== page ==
LONDON (Reuters) - Mortgage costs for first-time home-buyers in Britain have risen to their highest since 2008, reflecting a surge in interest rates over the past year, Nationwide Building Society said on Friday.
The average monthly mortgage payment for a new first-time buyer in the final quarter of 2022 was equivalent to 39% of a single full-time salary after tax, up from 34% the quarter before and the highest since mid 2008.
Mortgage costs have risen for first-time buyers despite what Nationwide estimates is a 2.5% fall in house prices between August and December, as well as private-sector wage growth that is running at an annual rate of 7%.
The Bank of England started to raise interest rates in December 2021 - when they were just 0.1% - and they reached 3.5% last month, the fastest tightening in decades.
Financial market turmoil caused by Liz Truss's September mini-budget had exacerbated the rise in mortgage rates, Nationwide said.
"While wider financial market conditions had stabilised by the end of 2022, with market interest rates falling back towards the levels prevailing before the mini-budget, mortgage rates are taking longer to normalise," Nationwide economist Andrew Harvey said.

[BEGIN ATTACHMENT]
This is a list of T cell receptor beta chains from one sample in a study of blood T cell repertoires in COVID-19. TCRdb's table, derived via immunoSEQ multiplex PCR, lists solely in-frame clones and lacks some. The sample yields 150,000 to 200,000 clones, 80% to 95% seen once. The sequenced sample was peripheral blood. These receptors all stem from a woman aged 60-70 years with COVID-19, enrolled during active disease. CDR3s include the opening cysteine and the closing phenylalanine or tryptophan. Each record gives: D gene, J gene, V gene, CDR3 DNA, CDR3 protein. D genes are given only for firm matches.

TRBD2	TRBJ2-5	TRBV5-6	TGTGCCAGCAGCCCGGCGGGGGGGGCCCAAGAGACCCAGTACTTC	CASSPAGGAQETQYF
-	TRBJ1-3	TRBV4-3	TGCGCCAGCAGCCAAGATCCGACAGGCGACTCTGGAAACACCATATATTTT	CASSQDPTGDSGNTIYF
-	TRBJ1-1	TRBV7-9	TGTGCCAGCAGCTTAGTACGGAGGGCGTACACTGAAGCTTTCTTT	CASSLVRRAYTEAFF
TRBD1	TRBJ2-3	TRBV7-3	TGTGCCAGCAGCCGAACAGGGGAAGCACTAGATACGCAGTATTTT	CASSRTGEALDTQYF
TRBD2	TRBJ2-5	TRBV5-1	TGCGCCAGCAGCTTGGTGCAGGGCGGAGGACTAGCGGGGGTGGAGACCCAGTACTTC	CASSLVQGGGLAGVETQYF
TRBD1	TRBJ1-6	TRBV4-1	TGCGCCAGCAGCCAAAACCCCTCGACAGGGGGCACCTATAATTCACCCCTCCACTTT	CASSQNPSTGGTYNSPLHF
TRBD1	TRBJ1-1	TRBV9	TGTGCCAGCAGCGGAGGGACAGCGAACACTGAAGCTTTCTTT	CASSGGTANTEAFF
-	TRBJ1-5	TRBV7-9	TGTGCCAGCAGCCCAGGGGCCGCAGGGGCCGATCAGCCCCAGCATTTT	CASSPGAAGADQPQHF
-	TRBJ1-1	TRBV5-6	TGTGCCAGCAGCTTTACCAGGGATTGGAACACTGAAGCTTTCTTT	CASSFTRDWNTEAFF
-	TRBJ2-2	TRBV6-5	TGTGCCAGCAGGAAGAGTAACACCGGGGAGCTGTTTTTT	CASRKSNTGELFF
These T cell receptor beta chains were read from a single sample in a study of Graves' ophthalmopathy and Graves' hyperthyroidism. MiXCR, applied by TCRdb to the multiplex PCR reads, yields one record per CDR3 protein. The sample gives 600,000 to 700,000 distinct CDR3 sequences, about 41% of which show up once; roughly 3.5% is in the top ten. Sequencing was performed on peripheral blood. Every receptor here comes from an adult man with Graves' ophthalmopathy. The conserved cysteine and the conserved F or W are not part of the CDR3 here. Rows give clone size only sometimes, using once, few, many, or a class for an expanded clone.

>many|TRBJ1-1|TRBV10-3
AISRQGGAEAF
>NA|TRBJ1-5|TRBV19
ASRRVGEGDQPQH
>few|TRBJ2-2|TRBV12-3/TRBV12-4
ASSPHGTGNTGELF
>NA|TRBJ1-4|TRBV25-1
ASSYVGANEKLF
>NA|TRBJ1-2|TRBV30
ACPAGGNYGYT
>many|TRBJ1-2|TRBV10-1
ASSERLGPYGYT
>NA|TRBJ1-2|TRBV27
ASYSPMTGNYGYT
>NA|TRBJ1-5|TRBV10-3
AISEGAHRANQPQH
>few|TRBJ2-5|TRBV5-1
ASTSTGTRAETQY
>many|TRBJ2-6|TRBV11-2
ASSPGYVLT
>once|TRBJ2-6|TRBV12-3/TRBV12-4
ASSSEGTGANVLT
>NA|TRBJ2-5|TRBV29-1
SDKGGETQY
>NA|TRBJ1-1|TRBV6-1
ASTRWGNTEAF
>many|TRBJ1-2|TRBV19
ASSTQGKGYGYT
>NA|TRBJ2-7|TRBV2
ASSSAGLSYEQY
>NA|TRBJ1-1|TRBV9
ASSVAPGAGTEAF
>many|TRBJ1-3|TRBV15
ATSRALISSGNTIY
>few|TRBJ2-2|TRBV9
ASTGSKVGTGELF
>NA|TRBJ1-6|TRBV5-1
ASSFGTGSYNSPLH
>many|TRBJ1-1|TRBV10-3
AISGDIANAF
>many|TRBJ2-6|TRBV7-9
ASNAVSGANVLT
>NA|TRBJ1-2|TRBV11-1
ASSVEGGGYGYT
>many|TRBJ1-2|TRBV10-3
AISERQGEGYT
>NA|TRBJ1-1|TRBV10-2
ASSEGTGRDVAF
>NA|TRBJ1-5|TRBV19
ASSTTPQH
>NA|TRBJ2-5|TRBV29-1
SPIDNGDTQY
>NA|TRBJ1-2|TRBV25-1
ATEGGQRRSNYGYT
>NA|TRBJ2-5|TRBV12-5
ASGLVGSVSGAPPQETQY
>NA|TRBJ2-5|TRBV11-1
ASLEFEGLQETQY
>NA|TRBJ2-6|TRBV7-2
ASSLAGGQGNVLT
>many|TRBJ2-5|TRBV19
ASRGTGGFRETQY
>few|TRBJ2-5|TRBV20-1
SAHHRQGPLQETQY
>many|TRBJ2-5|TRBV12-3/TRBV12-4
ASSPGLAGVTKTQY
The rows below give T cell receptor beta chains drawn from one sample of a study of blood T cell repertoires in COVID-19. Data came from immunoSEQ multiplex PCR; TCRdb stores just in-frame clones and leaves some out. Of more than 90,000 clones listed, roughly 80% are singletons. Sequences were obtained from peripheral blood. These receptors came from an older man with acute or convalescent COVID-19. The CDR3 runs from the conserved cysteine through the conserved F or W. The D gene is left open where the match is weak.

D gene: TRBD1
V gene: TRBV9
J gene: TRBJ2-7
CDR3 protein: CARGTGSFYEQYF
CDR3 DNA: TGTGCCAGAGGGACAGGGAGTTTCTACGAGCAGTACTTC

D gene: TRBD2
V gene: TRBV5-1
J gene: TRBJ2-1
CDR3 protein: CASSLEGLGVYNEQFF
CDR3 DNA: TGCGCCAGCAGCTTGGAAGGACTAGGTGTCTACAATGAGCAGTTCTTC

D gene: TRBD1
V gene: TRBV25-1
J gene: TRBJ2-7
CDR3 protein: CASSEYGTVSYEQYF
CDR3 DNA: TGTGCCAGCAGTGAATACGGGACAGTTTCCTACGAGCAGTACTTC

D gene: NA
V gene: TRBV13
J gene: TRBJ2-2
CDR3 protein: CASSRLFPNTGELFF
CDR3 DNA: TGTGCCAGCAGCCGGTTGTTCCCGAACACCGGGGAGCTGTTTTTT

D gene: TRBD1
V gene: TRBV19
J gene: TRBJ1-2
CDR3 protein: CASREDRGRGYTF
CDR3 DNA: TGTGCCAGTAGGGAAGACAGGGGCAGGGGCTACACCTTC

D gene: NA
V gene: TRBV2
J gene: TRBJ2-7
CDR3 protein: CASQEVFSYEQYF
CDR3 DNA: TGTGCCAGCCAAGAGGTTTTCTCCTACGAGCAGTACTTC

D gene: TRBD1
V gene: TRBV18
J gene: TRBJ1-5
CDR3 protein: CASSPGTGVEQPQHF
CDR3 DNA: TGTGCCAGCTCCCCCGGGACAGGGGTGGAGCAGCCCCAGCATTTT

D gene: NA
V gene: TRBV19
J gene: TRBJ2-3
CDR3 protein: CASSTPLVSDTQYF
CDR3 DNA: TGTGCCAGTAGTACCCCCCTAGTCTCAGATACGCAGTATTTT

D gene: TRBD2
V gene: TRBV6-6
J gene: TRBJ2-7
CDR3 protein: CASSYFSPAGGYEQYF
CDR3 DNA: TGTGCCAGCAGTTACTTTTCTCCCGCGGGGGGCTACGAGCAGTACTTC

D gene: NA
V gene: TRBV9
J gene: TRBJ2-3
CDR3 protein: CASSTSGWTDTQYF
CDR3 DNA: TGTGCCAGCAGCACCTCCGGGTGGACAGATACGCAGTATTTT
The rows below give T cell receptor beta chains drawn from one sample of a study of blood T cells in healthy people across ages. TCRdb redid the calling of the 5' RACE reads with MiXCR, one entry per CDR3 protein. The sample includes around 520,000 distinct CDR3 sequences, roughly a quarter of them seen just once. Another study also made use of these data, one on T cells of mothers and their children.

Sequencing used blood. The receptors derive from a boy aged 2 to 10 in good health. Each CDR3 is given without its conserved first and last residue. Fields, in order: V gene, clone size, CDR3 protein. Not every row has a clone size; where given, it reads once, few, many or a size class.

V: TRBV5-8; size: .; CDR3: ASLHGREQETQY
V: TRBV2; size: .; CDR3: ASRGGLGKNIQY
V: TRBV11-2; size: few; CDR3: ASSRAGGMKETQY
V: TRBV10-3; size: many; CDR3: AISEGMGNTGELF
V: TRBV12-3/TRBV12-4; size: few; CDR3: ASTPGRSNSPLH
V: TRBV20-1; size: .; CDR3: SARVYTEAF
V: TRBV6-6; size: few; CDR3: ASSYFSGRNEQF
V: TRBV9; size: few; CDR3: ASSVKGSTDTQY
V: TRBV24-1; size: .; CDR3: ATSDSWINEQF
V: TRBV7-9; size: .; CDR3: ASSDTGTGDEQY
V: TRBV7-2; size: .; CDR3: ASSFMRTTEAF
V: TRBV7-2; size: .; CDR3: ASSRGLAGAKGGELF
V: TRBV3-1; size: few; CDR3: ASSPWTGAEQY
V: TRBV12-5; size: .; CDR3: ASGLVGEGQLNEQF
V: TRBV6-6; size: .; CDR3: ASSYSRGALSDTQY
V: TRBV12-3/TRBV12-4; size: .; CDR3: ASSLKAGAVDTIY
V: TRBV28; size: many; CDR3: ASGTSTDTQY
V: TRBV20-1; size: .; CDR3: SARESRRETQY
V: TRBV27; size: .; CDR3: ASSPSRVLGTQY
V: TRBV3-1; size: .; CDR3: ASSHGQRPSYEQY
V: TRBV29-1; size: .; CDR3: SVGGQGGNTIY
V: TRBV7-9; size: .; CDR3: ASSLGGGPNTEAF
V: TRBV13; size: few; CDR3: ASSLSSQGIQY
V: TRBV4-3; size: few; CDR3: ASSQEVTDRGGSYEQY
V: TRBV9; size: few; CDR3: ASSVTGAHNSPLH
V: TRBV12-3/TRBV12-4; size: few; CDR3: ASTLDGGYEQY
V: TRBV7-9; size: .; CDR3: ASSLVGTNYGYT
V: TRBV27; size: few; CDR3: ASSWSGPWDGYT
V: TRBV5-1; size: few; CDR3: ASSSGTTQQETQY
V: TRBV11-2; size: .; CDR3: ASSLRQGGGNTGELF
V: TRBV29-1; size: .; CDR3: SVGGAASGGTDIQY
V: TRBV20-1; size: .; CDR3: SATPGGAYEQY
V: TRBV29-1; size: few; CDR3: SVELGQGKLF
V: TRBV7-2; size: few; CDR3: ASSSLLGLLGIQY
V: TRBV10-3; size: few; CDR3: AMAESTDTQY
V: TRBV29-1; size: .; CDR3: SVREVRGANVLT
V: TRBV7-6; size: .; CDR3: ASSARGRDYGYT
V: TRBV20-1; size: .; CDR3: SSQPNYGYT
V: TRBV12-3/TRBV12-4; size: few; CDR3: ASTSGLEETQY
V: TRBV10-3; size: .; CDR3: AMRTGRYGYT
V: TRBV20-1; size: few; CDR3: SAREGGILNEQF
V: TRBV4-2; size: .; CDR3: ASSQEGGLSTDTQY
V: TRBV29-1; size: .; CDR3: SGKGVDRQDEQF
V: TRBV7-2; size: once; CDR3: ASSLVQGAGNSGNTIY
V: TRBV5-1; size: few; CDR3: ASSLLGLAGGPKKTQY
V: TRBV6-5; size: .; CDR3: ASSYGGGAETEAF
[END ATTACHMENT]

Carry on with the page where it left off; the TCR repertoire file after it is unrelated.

Rents are also rising at their fastest pace since Nationwide's records began in 2005, adding to an inflationary backdrop that makes it harder for people to save up to get on the housing ladder.
"The overall affordability situation looks set to remain challenging in the near term," Harvey said.
Japanese bank Nomura forecast on Thursday that British house prices would fall 15% by mid 2024, after rising more than a quarter since the start of the COVID-19 pandemic.
Housing costs vary widely across Britain. While first-time buyers' mortgage payments in northern England and Scotland cost just 24% of a local full-time worker's after-tax salary, a Londoner would pay 67% of salary.
House price to earnings ratios are down slightly from a year ago, reflecting falling house prices and faster wage growth.
London house prices in 2022 were 9.2 times the average local salary, below a record peak of 10.2 in 2016, while Scotland and northern England have the cheapest housing at 3.4 times earnings.
(Reporting by David Milliken; editing by William James)